Cancer is a disease in which cells in a part of the body become abnormal and grow uncontrollably. Cancerous cells do not go through the natural stages of growth, division, and dying that normal cells do. They multiply unchecked and may form one or more masses of cells (tumors). Tumors can damage healthy tissue and grow large enough to interfere with body functions. However, not all cancers form tumors (e.g., leukemia) and not all tumors are malignant - some are benign (non-cancerous and non-spreading)
Cancer can eventually spread (metastasize) beyond the site of origin into nearby lymph nodes, tissues, and other organs. There are many types of cancer and they are often named according to location in the body where they originate.
Various lab tests are used in the screening, diagnosis, and management as well as the risk assessment of cancer. However, not all types of tests are available for all types of cancer. Below are listed some examples of these types of tests:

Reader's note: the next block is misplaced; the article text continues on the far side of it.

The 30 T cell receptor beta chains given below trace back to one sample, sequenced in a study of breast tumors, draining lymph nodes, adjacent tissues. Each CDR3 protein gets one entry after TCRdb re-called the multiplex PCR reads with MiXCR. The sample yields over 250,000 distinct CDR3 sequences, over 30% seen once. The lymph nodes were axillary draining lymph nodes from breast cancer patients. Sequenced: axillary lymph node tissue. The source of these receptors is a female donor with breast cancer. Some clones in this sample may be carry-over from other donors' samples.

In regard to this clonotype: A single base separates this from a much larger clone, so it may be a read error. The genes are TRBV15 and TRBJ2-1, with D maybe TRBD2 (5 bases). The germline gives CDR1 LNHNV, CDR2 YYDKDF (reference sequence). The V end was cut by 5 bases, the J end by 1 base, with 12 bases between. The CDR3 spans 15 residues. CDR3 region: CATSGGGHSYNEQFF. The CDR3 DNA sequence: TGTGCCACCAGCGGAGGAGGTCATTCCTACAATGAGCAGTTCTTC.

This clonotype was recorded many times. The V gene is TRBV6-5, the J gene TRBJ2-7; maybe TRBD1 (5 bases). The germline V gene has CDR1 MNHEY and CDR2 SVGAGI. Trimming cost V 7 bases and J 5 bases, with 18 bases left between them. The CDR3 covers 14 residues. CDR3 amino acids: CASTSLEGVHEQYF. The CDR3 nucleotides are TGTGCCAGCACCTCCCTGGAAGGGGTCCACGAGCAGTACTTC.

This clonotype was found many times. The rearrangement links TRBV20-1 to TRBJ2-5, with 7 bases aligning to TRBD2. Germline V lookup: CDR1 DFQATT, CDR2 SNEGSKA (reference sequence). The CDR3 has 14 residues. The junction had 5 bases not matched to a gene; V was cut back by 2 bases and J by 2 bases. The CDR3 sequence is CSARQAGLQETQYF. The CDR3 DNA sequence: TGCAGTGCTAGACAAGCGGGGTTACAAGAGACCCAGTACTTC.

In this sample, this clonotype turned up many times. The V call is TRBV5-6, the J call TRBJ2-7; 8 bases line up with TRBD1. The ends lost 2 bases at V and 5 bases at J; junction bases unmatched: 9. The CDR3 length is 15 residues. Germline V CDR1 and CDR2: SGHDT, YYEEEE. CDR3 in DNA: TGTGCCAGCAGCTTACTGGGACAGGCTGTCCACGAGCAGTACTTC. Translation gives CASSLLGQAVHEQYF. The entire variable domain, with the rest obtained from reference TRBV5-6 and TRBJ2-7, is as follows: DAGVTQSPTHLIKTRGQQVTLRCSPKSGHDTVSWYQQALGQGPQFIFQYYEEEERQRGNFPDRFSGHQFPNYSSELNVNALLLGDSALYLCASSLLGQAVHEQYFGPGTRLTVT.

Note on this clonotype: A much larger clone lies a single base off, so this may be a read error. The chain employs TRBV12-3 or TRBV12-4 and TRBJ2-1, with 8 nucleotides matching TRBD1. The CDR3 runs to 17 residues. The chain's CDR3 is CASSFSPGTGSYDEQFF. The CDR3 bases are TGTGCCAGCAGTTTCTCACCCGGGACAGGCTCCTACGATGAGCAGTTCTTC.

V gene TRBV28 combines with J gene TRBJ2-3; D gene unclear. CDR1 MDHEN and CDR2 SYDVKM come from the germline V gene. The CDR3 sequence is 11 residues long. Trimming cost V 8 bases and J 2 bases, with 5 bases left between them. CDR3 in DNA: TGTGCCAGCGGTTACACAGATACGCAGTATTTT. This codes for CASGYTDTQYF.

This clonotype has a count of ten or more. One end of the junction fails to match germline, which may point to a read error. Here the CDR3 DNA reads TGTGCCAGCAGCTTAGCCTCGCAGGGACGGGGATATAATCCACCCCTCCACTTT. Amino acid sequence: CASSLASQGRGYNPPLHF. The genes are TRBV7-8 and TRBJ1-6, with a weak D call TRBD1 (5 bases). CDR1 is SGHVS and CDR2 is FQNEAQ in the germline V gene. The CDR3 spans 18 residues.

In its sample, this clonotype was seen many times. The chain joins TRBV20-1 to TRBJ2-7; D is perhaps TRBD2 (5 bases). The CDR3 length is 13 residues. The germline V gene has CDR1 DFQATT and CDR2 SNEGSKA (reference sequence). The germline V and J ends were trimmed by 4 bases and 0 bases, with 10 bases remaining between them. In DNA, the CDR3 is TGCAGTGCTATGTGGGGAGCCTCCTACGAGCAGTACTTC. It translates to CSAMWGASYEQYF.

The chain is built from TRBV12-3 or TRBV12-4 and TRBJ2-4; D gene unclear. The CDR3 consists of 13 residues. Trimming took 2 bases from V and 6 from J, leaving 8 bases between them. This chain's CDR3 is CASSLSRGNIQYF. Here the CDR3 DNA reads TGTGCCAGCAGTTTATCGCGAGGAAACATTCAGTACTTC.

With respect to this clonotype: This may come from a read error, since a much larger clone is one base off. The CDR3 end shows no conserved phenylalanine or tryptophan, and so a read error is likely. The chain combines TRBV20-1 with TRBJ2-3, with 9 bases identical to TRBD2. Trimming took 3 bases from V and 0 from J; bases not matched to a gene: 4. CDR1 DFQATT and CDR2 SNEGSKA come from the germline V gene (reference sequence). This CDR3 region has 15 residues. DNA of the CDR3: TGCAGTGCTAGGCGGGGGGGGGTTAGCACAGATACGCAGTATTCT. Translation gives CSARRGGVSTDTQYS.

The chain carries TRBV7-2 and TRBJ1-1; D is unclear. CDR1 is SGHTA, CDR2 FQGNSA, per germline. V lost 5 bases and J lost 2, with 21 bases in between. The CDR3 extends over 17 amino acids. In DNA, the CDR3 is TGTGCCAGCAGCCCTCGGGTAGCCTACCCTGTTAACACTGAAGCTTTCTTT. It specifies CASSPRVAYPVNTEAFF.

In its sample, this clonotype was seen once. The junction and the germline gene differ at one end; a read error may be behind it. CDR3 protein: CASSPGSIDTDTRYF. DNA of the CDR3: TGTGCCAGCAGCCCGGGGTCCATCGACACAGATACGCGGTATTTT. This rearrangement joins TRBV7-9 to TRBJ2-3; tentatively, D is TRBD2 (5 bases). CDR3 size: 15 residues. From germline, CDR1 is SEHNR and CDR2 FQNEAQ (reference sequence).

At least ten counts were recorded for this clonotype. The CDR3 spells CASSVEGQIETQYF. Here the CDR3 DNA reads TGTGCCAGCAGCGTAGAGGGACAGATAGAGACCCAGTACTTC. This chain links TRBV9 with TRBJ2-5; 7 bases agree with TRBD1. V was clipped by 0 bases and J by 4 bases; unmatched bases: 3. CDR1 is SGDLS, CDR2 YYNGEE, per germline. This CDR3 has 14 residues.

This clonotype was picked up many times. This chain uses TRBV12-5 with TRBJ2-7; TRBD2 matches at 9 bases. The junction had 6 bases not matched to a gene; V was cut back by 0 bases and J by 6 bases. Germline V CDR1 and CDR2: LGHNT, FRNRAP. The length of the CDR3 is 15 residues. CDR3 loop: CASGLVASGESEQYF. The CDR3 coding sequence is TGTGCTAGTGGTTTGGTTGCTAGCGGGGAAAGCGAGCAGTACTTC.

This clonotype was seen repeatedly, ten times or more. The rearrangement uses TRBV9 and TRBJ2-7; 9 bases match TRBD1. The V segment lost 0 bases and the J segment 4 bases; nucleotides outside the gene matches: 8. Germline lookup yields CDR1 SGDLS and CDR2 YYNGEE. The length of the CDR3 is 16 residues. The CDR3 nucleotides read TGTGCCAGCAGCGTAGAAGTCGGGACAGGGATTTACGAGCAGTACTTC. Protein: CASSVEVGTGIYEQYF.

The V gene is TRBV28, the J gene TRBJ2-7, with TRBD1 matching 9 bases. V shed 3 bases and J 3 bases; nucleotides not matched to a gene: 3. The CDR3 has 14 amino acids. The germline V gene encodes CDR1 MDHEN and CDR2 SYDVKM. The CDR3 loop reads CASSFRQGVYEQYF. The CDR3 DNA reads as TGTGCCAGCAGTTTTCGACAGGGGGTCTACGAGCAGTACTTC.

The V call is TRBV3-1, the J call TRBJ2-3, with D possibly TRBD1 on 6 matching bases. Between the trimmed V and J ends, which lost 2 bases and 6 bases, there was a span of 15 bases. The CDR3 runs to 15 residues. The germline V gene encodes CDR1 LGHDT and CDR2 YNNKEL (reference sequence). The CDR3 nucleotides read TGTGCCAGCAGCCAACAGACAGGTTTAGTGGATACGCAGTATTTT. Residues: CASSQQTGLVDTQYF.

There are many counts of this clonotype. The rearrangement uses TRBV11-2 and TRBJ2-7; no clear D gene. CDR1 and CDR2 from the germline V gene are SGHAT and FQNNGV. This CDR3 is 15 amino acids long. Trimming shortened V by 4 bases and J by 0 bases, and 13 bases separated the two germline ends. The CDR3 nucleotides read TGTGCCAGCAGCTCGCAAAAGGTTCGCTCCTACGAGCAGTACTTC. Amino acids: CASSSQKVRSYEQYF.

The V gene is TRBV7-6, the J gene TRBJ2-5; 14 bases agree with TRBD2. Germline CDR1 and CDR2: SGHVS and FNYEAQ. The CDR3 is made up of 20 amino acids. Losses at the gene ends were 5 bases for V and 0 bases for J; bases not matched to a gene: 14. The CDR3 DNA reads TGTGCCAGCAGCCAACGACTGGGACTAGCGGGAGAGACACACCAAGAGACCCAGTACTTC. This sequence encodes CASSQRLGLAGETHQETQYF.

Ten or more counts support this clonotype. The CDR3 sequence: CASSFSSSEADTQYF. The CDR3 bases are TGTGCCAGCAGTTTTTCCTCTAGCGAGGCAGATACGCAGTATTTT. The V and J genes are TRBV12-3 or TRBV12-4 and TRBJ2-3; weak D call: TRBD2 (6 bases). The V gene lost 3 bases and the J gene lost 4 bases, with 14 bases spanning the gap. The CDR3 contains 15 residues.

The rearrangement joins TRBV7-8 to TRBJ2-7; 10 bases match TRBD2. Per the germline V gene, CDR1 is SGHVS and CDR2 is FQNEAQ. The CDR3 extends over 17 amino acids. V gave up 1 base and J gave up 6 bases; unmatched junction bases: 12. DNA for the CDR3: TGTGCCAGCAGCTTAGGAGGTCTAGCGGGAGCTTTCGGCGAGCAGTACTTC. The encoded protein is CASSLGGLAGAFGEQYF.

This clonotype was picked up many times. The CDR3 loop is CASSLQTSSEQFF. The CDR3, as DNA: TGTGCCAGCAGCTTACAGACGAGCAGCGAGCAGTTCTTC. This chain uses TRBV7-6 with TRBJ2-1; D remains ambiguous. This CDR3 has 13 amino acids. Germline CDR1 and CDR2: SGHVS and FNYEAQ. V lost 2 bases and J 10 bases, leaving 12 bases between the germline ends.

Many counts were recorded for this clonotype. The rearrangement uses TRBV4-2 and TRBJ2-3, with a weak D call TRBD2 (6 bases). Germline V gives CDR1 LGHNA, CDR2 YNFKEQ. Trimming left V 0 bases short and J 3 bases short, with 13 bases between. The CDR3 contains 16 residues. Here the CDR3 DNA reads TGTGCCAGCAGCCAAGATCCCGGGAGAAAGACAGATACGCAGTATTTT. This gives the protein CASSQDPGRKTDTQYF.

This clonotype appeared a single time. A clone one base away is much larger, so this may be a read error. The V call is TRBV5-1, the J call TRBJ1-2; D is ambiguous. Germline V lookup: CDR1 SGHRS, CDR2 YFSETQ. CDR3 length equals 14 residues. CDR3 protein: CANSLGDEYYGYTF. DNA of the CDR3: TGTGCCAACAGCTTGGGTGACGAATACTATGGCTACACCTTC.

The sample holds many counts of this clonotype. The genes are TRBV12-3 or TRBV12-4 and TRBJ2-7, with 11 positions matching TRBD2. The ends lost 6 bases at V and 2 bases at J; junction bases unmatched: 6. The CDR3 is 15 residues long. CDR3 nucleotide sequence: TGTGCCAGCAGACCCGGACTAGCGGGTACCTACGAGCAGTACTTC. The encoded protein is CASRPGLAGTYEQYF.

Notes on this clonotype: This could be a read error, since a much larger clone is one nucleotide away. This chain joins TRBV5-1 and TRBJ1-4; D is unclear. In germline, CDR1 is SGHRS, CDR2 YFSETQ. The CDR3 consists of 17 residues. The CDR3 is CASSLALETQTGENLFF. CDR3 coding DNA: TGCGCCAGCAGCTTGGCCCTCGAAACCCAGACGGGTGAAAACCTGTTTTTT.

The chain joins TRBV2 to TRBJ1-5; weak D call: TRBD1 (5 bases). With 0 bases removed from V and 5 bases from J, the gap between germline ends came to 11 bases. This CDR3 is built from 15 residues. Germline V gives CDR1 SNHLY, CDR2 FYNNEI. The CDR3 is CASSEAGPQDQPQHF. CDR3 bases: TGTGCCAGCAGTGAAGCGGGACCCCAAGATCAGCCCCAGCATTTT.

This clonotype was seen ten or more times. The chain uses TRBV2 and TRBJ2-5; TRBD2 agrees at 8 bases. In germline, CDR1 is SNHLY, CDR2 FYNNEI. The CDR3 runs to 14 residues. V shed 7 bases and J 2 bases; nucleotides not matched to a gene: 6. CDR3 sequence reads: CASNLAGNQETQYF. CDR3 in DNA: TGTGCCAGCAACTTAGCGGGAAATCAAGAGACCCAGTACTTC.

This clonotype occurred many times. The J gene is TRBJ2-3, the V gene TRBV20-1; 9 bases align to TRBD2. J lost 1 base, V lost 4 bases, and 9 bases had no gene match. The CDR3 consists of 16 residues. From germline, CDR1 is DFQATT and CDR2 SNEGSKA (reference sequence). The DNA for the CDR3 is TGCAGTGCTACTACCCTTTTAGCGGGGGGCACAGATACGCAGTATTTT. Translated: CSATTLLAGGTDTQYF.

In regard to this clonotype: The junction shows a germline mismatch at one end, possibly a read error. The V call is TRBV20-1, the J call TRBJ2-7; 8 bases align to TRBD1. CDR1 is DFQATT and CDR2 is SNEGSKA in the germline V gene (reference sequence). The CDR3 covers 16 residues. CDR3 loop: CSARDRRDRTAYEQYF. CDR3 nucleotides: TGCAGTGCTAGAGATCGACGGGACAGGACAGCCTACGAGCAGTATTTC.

The goals of breast cancer testing are to:
The table below summarizes various breast cancer tests. The tissue samples required for some of the tests may involve a needle biopsy, in which cells from the breast are aspirated through a needle into a syringe, or by surgically removing some breast tissue or a tumor (open biopsy). Detailed discussions of the tests follow the table.
Tests for Breast Cancer
|Mammogram||Highly-sensitive digital X-ray technology that may detect small lumps that otherwise would not be detected through self-exam.||N/A|
|BRCA1 / BRCA2||Genetic mutations, if present, suggest a likelihood of breast cancer occurrence as high as 80%.||Blood|
|HER2/neu||A test for the overexpression of HER2 proteins or the amplification of the gene that codes for the protein; tumors that are positive may respond well to a medication that targets HER2, such as Herceptin.||Tissue|